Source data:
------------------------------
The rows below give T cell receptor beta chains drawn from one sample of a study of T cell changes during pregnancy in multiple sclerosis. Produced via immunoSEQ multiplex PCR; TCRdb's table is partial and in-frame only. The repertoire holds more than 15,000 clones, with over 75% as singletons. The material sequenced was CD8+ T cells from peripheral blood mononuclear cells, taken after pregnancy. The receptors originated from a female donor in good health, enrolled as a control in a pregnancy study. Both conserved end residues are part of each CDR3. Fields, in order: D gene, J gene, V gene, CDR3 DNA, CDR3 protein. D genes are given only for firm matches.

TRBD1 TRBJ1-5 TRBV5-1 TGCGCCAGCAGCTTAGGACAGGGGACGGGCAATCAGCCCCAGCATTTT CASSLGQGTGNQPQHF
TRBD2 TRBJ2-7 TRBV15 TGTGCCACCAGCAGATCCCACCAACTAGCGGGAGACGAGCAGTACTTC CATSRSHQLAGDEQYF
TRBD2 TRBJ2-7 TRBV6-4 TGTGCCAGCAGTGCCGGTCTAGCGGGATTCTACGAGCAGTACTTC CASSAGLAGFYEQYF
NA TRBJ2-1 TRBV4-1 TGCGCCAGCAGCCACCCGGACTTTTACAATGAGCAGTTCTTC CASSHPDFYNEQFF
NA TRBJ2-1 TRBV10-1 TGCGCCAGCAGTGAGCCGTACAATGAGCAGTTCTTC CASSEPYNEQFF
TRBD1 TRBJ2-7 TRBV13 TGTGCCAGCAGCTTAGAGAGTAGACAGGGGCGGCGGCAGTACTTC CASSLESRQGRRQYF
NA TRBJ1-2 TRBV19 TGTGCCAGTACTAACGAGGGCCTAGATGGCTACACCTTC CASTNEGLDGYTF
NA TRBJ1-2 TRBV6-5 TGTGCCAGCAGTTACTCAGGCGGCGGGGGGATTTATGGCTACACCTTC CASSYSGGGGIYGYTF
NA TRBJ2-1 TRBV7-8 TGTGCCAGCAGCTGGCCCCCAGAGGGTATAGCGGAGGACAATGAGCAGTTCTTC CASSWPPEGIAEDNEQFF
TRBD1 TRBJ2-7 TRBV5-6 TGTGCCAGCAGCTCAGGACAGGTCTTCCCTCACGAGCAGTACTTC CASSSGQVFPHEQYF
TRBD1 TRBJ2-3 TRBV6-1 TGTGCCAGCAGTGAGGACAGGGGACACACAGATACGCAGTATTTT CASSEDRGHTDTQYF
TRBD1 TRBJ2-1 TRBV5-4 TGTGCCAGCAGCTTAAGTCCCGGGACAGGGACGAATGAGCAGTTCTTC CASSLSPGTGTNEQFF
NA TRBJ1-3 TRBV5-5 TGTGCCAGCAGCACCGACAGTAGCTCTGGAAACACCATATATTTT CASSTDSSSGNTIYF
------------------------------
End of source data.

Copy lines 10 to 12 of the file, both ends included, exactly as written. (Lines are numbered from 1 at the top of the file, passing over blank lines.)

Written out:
NA TRBJ2-1 TRBV7-8 TGTGCCAGCAGCTGGCCCCCAGAGGGTATAGCGGAGGACAATGAGCAGTTCTTC CASSWPPEGIAEDNEQFF
TRBD1 TRBJ2-7 TRBV5-6 TGTGCCAGCAGCTCAGGACAGGTCTTCCCTCACGAGCAGTACTTC CASSSGQVFPHEQYF
TRBD1 TRBJ2-3 TRBV6-1 TGTGCCAGCAGTGAGGACAGGGGACACACAGATACGCAGTATTTT CASSEDRGHTDTQYF